50 ranks of swim — traditional suggestion with advent of Nelemar
40 ranks of perception — perhaps somewhat arbitrary, but selected based on years of reviewing discussions on perception to ‘find’ things like cracks and rocks
Max ranks for AS, MIU, Harness, Spell Aim
2x core Mana Control (elemental for Wizards, spiritual for Clerics and Empaths)
-0- Special note — trained Sorcerers 1x in both Spiritual and Elemental MC
25 ranks in non-core Mana Control (includes mental MC) for all professions
3x spell training — not achievable short term, but maximizes the pure potential at / after cap
1.5x core lore (here defined as the cheapest lore available to the profession.)
.5x secondary lore (here defined as the second cheapest lore available to the profession)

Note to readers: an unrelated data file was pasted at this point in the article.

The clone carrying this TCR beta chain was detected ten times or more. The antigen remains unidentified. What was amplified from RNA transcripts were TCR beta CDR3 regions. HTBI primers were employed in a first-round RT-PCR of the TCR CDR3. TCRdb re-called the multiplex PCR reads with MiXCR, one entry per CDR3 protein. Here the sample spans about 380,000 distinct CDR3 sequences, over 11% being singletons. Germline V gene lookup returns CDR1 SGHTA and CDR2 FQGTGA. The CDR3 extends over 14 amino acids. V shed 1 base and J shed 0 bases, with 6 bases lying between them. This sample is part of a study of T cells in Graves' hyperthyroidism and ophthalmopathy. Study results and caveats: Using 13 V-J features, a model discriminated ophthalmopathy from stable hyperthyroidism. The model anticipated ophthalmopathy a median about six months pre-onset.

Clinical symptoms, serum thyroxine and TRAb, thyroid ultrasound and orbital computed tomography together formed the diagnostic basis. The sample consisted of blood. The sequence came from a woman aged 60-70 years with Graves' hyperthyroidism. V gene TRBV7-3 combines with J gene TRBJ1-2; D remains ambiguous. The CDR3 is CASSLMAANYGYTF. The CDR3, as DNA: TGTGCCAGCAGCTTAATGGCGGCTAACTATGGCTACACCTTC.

.5x tertiary lore (here defined as the most expensive lore available to the profession)

And the results are:

Profession Physical Mental
Cleric 1,211 14,637
Empath 1,239 14,209
Sorcerer 1,239 13,581
Wizard 932 14,181

Please feel free to double check these results. I cannot profess to exacting 6-sigma accuracy in the environment I ran the numbers in. However, even if they’re within a percentage point or two, there are a couple of threads we may discern from this.

First, sorcerers training is challenging, but no more so than any other pure profession.

Second, the position that sorcerers have training point gaps that are significant are not apparent in reviewing the numbers in conjunction with the Simutronics framework.

Third, sorcerers challenges (and they do exist), do not get addressed by attempting to change these numbers. If nothing else, the raging debate I expect to see over the training plan used in the final tabulation should be indicative of my position.